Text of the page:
Derren focussed on one particular character, the village butcher who claimed to be an incredibly unlucky person, whilst his jammy sod of a brother in law, was one of the luckiest people alive, winning substantial sums on the National Lottery not just once, but twice!
Derren, being Derren, wanted to change this guy’s luck, so he set about trying to do nice things for this guy, we watched as the crew secretly filmed the butcher going about his business around town, but no matter what Derren did, he couldn't get this guy to ‘be lucky’. Even to the point where he puts £50 right in the middle of a pavement the butcher’s just about to walk down, but because he’s not looking for that kind of opportunity he simply step’s over the money!
At the end of the week Derren gather’s the villagers in the village hall and asks them if they’ve been luckier this week. Several of them report back that indeed they had been luckier. Their luck ranged from finding money (not the planted £50) to getting job offers.
The very powerful point that was illustrated by this experiment is that if you believe you are lucky at any given point then there is an increased likelihood that you are going to be lucky, if however you believe you’re an unlucky person then you’re not going to be looking for the kind of opportunities that you consider lucky and may even be subconsciously putting yourself in ‘unlucky’ situations.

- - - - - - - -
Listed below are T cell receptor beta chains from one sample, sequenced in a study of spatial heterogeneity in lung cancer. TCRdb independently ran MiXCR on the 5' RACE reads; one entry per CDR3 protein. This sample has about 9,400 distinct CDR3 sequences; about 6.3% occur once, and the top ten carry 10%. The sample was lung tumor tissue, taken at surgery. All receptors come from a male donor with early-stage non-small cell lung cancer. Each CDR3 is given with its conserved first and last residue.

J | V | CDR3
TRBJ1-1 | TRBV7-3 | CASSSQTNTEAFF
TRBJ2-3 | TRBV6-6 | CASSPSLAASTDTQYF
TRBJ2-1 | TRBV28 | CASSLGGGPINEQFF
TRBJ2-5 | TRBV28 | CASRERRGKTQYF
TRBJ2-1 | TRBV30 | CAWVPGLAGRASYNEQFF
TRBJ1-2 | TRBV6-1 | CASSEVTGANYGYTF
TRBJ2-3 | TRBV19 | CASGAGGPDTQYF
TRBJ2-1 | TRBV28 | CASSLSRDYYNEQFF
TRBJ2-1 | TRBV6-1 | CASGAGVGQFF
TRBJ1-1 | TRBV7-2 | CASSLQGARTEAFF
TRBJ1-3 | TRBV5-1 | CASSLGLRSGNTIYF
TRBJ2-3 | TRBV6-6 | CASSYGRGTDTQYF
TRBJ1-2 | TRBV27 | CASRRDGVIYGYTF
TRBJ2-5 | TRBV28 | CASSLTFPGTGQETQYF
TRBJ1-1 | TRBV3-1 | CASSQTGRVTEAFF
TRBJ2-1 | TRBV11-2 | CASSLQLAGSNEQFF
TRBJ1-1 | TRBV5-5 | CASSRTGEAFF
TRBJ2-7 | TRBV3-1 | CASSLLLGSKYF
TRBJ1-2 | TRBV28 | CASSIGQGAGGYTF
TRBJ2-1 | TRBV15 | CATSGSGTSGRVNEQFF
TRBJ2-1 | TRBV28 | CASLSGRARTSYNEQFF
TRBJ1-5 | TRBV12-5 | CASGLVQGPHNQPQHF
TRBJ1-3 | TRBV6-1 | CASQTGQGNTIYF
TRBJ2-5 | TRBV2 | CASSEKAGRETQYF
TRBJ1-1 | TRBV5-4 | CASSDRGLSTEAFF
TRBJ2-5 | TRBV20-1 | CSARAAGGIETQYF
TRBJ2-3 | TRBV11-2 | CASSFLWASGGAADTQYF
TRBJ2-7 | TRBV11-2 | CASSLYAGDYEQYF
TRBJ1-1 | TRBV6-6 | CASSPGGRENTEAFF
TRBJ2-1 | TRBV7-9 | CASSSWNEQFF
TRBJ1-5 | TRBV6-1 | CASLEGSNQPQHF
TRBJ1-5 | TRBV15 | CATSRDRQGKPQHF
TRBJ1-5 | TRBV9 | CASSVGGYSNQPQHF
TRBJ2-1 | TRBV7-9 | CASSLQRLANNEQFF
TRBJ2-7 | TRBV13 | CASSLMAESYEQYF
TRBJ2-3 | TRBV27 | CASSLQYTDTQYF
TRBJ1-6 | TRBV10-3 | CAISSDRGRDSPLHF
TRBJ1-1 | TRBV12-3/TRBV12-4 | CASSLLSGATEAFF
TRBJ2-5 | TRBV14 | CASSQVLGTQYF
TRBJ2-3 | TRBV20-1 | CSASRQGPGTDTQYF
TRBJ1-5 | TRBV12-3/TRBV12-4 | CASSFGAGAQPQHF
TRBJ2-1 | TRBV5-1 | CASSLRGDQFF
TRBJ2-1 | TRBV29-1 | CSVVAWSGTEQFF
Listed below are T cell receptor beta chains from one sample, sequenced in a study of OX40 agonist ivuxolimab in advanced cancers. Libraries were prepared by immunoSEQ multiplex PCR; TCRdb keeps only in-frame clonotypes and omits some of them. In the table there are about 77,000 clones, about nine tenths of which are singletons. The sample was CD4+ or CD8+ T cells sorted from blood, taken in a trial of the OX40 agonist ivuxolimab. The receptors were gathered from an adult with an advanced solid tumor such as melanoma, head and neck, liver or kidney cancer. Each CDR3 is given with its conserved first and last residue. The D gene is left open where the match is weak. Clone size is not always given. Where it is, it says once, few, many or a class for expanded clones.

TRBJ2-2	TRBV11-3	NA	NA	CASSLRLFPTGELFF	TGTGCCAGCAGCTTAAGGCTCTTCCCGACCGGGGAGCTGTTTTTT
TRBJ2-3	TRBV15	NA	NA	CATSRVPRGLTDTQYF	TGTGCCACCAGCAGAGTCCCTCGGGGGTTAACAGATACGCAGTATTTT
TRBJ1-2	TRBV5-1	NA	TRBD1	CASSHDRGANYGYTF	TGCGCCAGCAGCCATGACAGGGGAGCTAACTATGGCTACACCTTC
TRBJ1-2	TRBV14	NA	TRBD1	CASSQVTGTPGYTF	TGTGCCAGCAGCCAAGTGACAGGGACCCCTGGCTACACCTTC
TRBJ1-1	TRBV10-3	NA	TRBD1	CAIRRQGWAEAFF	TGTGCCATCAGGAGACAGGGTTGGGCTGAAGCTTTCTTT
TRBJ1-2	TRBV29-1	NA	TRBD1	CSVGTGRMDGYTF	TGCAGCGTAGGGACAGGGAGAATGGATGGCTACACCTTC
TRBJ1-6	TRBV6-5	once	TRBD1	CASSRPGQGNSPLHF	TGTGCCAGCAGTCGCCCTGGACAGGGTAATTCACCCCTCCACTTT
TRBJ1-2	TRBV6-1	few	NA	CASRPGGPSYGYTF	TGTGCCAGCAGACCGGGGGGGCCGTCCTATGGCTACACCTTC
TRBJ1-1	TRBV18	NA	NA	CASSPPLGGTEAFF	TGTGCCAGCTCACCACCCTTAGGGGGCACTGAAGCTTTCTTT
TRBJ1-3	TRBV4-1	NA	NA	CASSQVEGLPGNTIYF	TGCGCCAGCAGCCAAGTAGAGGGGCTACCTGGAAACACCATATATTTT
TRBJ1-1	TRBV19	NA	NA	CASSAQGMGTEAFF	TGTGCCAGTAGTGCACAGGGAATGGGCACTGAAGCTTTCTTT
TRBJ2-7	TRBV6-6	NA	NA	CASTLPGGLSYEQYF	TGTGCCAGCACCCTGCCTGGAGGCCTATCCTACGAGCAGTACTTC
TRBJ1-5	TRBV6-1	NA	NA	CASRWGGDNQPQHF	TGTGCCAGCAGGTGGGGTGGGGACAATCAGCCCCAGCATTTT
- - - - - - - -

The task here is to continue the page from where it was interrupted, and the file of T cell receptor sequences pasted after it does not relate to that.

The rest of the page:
So for example, like the butcher, you’re not going to look on the ground in hope of finding money if you believe you’re the kind of person that doesn't find money on the street.
We can summarise this by saying; the more you put yourself in, or remove yourself from certain situations, this will raise or lower the probability of relatively good or bad things happening to you.
I say relatively there because what may be good or bad for one person is not necessarily good or bad for another.
So in other words, if you know there is a high probability for a good thing to happen at a particular place in space and time, then it’s prudent to be around that thing and maybe it’ll happen to you. By the same token, it’s best to try and avoid situations whereby there is a possibility for bad to happen.
So if Kate Moss is giving out free kisses in Covent Garden and you live close by and are free, get yourself down there. If however there’s a 70% chance of rain later, don’t go out in a T-shirt and shorts.
So how does that relate to Betfair? Let’s explore.
Surfing The Wave Of Probability
As I mentioned above, there is no luck, only probability. Something is either likely or unlikely to happen and everything in between, the beauty about being a Betfair trader is that you are dealing with probability all the time.